Hawthorn’s win over Geelong all but guarantees the brown and gold a spot in the finals, and with victories like this the spotlight tends to fall on some usual suspects.
It’s a given that when Hawthorn goes well, the likes of Luke Breust, Jack Gunston and Isaac Smith (two goals each) and Shaun Burgoyne (20 touches, 13 tackles) are going to be right in the middle of it.
However, for all the stress that Alastair Clarkson displayed in the final quarter as the Cats edged closer and closer before falling short of a comeback win, the Hawks’ coach would have been delighted at some of the performances of the so-called lesser lights in his side.
Take a look beyond the obvious and you see that there are some under-the-radar performers who could make the Hawks an interesting proposition in September.
Seven games in to an AFL career, it’s a little early to be putting big wraps on a young player.
But what James Worpel did at the MCG — in a Hawthorn v Geelong blockbuster, with finals riding on the outcome — was extremely impressive.
The former Geelong Falcons midfielder had shown what he could do with a 32-disposal game against Carlton in round 18, but against the Cats, Worpel stepped it up.
In the third quarter, with the Cats having a strong start to the second half, the Hawks went forward and the ball was in contest with Worpel on one side and Joel Selwood on the other.
Selwood was not as strong at the ball as expected, but Worpel put his head down, grabbed possession and spun out of Selwood’s grasp, before handballing on.
The ball eventually ended up with Jack Gunston, who kicked a goal to extend the Hawks’ lead and produce a mighty roar from the Hawthorn faithful. If that was the highlight, his overall coolness under pressure stood out.
Worpel’s final stats were 23 disposals, five marks, eight tackles, four inside 50s and two rebound 50s. A Rising Star nomination beckons, and who knows what else — right now Worpel looks made for the big stage, and if the Hawks are to do anything in September, it has to be more than the old reliables giving Tom Mitchell help in the middle.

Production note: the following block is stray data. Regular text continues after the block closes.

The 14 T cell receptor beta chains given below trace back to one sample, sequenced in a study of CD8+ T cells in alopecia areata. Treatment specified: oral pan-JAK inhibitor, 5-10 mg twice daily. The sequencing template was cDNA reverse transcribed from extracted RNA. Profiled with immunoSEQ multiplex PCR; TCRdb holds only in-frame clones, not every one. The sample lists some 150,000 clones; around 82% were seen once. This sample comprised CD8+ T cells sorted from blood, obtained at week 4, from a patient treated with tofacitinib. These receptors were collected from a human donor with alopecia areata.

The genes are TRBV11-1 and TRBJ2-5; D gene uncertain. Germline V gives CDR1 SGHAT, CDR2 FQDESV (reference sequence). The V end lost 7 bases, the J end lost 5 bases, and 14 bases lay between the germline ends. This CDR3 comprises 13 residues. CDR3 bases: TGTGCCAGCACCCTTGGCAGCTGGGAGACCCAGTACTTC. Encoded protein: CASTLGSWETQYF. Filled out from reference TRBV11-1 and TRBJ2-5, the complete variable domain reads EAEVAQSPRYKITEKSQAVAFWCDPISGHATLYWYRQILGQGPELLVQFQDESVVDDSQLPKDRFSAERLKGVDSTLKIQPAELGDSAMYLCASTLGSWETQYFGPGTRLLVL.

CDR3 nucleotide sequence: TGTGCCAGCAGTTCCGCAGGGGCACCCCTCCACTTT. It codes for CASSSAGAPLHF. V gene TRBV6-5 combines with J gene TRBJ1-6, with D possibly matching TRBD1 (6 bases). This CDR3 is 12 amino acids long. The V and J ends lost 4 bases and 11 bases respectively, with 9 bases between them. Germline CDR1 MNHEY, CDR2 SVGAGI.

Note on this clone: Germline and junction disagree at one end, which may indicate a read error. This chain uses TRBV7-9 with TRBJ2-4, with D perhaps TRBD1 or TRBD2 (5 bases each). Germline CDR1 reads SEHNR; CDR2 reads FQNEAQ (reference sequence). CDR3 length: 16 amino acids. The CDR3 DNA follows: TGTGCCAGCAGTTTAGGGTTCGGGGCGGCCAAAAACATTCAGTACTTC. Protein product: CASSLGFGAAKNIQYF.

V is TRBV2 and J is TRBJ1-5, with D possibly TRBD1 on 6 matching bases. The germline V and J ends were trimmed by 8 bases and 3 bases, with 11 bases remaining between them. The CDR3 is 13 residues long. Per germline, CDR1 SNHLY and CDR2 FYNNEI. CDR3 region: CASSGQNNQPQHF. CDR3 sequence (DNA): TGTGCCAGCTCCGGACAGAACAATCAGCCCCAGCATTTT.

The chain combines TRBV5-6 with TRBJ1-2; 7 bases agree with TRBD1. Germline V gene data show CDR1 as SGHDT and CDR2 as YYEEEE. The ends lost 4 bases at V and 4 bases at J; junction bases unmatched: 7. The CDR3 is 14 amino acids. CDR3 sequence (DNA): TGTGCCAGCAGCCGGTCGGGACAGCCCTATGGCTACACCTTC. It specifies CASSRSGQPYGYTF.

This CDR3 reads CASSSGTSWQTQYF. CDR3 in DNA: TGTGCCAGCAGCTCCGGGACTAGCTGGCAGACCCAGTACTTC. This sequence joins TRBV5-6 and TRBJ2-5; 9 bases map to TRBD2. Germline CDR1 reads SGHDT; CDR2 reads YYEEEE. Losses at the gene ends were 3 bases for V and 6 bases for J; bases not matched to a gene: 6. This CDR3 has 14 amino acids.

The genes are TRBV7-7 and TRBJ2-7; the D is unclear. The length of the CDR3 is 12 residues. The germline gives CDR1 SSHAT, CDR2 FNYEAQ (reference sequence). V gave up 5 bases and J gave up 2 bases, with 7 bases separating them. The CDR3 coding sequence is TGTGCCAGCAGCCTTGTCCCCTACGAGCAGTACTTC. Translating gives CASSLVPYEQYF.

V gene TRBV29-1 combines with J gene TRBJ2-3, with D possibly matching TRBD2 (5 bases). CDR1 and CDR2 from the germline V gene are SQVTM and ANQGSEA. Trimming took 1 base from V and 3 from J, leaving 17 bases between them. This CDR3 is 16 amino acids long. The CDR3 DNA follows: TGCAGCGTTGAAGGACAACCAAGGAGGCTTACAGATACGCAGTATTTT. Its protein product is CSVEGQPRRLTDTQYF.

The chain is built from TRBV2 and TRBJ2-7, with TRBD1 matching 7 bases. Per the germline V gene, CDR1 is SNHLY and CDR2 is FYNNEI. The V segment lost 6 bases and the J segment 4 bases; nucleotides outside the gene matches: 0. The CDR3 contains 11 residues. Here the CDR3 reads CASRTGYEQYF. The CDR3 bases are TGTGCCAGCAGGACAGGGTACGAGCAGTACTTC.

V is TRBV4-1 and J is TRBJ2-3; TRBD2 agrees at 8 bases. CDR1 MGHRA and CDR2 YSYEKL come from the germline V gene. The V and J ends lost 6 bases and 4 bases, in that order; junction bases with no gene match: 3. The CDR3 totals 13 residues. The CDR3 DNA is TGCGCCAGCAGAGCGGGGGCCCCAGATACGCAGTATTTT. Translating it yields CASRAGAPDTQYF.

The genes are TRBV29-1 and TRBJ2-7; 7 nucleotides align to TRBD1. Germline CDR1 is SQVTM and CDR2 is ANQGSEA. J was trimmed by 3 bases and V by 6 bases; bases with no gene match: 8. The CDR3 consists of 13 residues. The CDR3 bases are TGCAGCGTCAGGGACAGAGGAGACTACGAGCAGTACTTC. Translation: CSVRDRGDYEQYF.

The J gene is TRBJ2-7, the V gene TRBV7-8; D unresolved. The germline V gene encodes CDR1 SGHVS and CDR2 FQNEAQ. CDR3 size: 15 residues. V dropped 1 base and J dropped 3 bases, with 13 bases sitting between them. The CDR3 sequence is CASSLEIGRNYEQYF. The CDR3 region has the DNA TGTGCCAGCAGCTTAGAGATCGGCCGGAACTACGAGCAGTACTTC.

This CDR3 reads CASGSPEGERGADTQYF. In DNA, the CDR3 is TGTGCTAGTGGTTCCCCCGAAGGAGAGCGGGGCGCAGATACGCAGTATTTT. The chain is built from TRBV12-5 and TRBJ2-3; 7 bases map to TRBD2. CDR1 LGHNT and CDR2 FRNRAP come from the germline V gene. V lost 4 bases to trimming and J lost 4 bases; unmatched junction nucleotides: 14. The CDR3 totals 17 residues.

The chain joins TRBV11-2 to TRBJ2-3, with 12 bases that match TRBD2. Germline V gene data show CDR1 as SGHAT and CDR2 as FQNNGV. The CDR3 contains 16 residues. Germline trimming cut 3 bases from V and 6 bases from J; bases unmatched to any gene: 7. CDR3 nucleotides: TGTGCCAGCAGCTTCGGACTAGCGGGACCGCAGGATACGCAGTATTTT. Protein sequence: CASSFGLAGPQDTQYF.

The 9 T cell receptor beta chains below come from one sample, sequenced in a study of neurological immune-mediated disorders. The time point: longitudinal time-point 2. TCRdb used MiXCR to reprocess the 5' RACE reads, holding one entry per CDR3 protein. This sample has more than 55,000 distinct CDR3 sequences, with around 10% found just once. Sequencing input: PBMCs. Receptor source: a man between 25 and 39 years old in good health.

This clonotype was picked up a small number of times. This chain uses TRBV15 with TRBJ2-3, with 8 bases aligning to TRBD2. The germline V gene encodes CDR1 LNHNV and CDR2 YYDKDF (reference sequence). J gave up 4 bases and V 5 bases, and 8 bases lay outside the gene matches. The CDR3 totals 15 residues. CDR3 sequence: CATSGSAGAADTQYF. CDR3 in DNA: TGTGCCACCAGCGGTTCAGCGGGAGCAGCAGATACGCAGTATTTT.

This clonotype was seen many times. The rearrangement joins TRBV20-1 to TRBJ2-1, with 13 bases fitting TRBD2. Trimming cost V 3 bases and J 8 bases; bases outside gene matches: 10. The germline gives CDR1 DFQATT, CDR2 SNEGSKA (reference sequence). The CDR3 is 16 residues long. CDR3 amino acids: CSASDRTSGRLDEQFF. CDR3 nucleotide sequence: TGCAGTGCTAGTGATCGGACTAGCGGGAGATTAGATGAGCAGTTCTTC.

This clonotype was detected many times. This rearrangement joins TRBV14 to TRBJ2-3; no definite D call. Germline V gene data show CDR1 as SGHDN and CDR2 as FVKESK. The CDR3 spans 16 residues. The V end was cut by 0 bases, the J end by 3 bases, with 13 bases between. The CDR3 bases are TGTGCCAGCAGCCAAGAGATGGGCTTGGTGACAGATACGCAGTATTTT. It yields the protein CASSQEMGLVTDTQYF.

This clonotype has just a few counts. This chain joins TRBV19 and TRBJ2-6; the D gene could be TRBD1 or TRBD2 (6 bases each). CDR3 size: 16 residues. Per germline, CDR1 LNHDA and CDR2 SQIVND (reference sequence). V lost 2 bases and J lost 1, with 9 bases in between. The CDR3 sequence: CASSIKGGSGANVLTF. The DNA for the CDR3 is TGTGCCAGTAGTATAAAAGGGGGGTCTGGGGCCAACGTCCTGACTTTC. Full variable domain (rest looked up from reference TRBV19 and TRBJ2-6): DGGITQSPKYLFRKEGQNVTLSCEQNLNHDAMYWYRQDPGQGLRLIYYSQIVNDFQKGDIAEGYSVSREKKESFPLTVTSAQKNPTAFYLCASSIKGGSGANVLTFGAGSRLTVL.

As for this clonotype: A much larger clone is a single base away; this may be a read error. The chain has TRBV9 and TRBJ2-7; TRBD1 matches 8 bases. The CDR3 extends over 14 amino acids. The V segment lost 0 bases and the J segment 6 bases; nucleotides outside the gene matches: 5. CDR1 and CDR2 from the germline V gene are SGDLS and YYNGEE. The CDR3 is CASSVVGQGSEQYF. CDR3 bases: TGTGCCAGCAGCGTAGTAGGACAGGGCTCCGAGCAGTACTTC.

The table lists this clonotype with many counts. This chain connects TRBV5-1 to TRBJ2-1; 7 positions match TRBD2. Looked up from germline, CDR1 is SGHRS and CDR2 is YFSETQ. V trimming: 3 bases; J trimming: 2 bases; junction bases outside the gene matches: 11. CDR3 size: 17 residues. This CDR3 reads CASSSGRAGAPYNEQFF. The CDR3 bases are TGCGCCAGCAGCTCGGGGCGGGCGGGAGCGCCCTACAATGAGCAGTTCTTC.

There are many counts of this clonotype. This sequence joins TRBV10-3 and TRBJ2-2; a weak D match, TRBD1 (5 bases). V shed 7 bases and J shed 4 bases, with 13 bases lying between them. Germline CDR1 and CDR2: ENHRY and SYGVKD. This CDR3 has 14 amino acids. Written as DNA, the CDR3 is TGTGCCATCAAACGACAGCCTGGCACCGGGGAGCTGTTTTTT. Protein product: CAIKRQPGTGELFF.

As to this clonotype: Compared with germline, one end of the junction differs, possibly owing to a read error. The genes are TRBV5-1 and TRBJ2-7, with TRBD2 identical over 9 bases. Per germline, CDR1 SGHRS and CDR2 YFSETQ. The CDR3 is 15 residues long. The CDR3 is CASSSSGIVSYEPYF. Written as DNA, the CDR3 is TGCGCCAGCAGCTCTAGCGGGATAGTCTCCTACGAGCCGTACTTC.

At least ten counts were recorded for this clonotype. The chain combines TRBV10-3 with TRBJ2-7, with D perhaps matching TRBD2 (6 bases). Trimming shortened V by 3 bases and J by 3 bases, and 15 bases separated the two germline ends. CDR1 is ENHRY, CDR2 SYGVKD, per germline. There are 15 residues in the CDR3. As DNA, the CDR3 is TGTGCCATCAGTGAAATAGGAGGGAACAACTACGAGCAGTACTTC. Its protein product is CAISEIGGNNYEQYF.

At the other end, Blake Hardwick has not yet hit the magic 50-game mark that normally signals expectations of going to the next level.
But the 21-year-old, playing his 40th AFL game, showed at the MCG why he is already a regular part of the Hawks’ backline.
His seven rebound 50s led the Hawks on the day, he took five solid marks, and 12 of his 19 possessions were contested as the Cats tried to take the momentum.
Again, like Worpel, he showed no signs of nerves at the big occasion, and although Geelong went missing at times in attack, a large part of the reason was the composure and pressure laid on at crucial times by the Hawks’ back six including Hardwick.
You couldn’t describe Ricky Henderson as a newbie — the former Adelaide Crow is in his ninth season of league football.
However, playing up forward alongside the more fancied names of Gunston and Breust, he provided a solid presence at the MCG, especially in the absence of late out Jarryd Roughead.
He took eight important marks, had 22 disposals, laid four tackles and had five inside 50s for one of his better games of the year.
Ryan Burton has had a reasonably quiet year, but the 21-year-old had a strong game at headquarters, particularly in the first half.
He copped a hit to the ribs and had to come off for a while but returned to finish the day with four tackles, a score assist and five solid marks — one contested — in addition to his 18 possessions.
Burton was also important with clean disposal off half-back. One of the big differences between the two sides at the MCG was the Hawks’ better use of the ball for large periods of the match.
If they are to keep that going in the pressure cooker of September, the Hawks will need reliable kicking from the likes of Burton going forward.
In the end the team will need the big names to stand up for a chance of a finals run in September, but if Clarkson and co can have confidence in the younger brigade as well, then who knows what could happen?